How Important Is Coal to Explain the English Industrial Revolution?

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Introduction……………………………………………p. 3

Main Body……………………………………………p.3-7

I.The importance of coal in the mechanization of the industry…………………………………………p.4

II.From the development of the industry to the development of international commerce through the improvement in transports.………………..p. 5

III.The relative importance of coal in the English Industrial Revolution…………………………..p. 7

Conclusion…………………………………………….p. 8

References…………………………………………….p. 9

The Industrial Revolution is a period that begins in the last 18th century and ends in the middle 19th century. It is a period of demographic increase, thanks in part to Agricultural revolution (end of the subsistence crisis) and the advances in medicine and hygiene. The pre-industrialization is also characterised by the flow of peasants to the cities and the increase of the rural population income. It is the change from the “domestic system” to the “factory system” that leads to socioeconomic, technological and cultural transformations of the human history. In the 1770s England was a high wage economy, what permitted the technological innovations of the Industrial Revolution. The most important innovation of the period is the steam engine that drove the process of industrialization and stimulated the economic growth of many countries. The steam engine is the most important but not the only innovation of the time, new energy sources, such as coal, also took an important part in the Industrial Revolution. In this essay we are going to try to answer to the question “How important is coal to explain the English Industrial Revolution?”, for that we are going to follow the following questions:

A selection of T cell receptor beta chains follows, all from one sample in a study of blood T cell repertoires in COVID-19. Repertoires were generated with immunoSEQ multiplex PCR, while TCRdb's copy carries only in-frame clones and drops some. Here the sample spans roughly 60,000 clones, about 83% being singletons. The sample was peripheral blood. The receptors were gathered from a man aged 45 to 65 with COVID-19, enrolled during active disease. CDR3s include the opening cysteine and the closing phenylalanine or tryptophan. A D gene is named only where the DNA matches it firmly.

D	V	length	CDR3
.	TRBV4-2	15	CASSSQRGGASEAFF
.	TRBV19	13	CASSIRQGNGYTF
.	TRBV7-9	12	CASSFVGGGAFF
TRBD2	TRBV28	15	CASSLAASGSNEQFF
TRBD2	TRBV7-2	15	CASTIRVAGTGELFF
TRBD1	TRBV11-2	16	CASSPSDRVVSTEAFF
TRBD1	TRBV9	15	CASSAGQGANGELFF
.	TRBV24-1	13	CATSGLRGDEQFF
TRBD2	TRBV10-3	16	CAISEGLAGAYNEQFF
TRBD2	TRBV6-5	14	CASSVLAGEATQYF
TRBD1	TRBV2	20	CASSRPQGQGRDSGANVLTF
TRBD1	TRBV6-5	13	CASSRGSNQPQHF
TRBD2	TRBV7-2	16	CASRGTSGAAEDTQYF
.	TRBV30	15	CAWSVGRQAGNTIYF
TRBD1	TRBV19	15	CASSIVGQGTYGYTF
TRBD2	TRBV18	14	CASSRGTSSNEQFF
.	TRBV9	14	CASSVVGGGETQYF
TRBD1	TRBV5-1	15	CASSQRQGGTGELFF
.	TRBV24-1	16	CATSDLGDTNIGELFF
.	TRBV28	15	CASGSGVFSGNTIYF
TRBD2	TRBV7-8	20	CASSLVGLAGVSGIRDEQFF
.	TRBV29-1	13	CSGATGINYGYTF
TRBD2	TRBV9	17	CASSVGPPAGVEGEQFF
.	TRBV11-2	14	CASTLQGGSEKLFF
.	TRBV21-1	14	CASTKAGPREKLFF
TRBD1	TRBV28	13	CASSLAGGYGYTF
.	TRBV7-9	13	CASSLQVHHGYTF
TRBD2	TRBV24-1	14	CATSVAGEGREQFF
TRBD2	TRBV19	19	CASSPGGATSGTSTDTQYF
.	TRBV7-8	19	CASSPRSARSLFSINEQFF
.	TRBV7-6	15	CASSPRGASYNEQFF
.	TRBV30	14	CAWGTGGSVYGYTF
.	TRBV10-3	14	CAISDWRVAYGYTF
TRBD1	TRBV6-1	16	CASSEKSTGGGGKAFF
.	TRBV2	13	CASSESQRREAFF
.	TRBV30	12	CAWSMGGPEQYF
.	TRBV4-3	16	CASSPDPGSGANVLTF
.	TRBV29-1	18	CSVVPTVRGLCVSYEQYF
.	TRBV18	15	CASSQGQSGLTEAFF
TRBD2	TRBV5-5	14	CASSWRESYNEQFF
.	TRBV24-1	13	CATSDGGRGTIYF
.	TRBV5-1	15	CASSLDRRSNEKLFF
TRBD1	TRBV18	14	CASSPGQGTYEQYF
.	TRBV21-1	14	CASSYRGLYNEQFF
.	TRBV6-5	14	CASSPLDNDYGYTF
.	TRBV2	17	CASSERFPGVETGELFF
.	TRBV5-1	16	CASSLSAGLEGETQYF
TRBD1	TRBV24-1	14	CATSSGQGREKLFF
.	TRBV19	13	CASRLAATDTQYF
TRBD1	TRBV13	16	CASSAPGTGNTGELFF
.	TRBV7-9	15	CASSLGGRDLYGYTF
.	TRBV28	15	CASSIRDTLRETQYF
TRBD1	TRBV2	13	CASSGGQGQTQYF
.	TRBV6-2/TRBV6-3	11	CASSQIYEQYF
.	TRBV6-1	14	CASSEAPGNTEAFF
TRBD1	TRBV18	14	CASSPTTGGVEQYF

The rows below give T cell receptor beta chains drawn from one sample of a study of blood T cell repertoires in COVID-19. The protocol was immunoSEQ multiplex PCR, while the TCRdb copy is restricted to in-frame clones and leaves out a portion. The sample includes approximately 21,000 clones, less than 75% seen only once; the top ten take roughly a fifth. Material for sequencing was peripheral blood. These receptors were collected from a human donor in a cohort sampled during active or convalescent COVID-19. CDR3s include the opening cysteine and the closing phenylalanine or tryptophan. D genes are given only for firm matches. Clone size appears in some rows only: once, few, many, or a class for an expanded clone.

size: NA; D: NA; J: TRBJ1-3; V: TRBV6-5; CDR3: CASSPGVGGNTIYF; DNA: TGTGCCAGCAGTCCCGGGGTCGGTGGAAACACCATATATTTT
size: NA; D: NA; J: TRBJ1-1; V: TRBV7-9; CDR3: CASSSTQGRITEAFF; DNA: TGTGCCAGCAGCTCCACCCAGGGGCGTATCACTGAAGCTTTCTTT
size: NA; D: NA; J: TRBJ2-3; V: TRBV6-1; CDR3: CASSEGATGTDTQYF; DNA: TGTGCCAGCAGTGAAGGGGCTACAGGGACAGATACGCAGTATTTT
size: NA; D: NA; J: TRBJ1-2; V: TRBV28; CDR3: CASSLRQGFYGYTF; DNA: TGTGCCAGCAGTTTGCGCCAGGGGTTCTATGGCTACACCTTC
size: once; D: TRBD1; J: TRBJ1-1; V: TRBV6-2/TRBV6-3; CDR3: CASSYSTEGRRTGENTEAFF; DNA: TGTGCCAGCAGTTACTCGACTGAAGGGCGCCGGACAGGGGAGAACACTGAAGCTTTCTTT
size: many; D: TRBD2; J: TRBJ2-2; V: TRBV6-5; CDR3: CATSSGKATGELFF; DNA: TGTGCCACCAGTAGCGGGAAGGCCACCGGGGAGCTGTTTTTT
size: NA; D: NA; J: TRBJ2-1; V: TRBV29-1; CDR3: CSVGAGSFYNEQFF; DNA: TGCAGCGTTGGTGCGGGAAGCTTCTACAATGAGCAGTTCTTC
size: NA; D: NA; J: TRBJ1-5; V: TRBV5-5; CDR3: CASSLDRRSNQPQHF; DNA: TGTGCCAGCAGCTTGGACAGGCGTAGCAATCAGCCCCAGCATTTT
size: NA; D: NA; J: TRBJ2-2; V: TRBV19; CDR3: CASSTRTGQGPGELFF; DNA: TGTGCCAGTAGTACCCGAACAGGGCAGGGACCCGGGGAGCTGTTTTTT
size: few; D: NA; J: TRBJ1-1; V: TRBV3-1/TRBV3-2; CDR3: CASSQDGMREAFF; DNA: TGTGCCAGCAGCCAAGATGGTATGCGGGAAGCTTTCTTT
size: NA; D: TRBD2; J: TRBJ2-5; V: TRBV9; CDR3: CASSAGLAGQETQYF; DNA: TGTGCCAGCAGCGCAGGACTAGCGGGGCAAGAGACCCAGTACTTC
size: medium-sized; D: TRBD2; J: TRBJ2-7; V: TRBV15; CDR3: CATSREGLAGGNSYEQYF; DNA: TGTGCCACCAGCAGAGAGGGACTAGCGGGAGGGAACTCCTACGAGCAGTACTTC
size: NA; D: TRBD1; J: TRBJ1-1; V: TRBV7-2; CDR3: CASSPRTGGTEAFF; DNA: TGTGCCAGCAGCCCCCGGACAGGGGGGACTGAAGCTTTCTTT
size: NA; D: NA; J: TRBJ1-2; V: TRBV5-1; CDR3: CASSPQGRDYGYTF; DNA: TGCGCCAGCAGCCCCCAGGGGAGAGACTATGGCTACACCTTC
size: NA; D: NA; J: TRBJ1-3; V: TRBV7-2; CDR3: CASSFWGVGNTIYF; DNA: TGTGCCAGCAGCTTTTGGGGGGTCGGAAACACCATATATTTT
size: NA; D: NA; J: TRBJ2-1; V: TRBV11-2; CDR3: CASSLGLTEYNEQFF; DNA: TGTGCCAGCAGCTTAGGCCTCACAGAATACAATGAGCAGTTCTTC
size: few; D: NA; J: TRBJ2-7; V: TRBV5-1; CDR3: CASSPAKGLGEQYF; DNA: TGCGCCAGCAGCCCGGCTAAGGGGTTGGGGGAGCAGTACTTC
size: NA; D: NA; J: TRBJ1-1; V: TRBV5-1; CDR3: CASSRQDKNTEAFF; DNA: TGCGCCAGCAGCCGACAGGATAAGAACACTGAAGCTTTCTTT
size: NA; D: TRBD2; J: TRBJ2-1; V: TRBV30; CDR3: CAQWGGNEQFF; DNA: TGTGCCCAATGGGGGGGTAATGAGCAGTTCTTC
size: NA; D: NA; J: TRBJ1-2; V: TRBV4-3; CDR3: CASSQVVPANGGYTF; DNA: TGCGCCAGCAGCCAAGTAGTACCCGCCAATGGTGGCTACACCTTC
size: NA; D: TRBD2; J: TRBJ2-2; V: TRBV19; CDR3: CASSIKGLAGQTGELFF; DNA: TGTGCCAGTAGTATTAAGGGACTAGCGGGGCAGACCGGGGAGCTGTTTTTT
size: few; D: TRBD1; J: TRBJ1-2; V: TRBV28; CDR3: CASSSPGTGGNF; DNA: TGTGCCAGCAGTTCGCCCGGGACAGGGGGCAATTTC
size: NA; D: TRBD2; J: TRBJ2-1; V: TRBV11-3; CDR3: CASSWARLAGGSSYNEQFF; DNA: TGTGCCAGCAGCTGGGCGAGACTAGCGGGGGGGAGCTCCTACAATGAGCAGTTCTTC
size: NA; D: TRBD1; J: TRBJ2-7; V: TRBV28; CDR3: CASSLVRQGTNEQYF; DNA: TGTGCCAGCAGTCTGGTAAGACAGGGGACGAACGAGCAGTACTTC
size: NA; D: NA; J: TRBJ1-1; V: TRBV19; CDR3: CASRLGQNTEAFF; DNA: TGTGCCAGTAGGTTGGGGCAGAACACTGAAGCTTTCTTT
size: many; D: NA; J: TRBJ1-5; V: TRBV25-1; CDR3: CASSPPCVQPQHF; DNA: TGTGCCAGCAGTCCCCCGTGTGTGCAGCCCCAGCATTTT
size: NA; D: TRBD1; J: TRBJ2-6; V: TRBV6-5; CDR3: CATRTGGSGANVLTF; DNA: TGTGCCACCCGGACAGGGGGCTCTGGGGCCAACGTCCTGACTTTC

* What are the sectors involved in the Industrial Revolution? How important is coal in their development? * What is the link between coal and commerce?
* What about the Industrial Revolution without coal?

I.The importance of coal in the mechanization of the industry.

The industrial revolution born in a context of economic system expanding, and countries had to find ways to satisfy needs of population growing within the area. The rising demand of goods for a more and more refined population lead to particularly develop tow sectors: the textile sector, also called the “Leading sector”, and the steel and iron sector. The first one to be developed was the textile sector, Britain was one of the biggest producers of material of the world. The rising demand led to change from the “domestic system”, farmhouse production using simple tools or machines, to the “factory system”, using textile mill moved by hydraulic energy or steam engines, which its fuel was coal. The utilization of the steam engine in the textile sector was generalized by 1800s and permitted a production en masse as well as a decrease in the average costs. At the beginning of the 19th century Abraham Darby invented the way to do iron with coal instead of using wood. This innovation allowed improving the quality of the iron, as well as its production time (the combustion of coal was quicker). It substituted wood in agricultural tools, building’s structures, pieces of machines… iron became the star product of the period, the demand raised incredibly, what forced to increase the supply of coal. Another effect of the substitution of wood by coal was the construction of big factories near to the coal mines, especially in Midland. The generalization of the used of iron in all the sectors of the economy has obviously as a consequence the rise of the demand and the supply. In 1720 England produced 25.000 tons of iron, in 1796 125.000 tons and in 1850 2.500.000 tons. According to the professor Jesús Tapia Corral without the cheap iron of good quality produced from the implantation of coal it should be impossible to develop the Watt’s steam engine, the railway and the locomotive, the hull of the steam boats...

IRON PRODUCTION IN BRITAIN (THOUSANDS OF TONS)...
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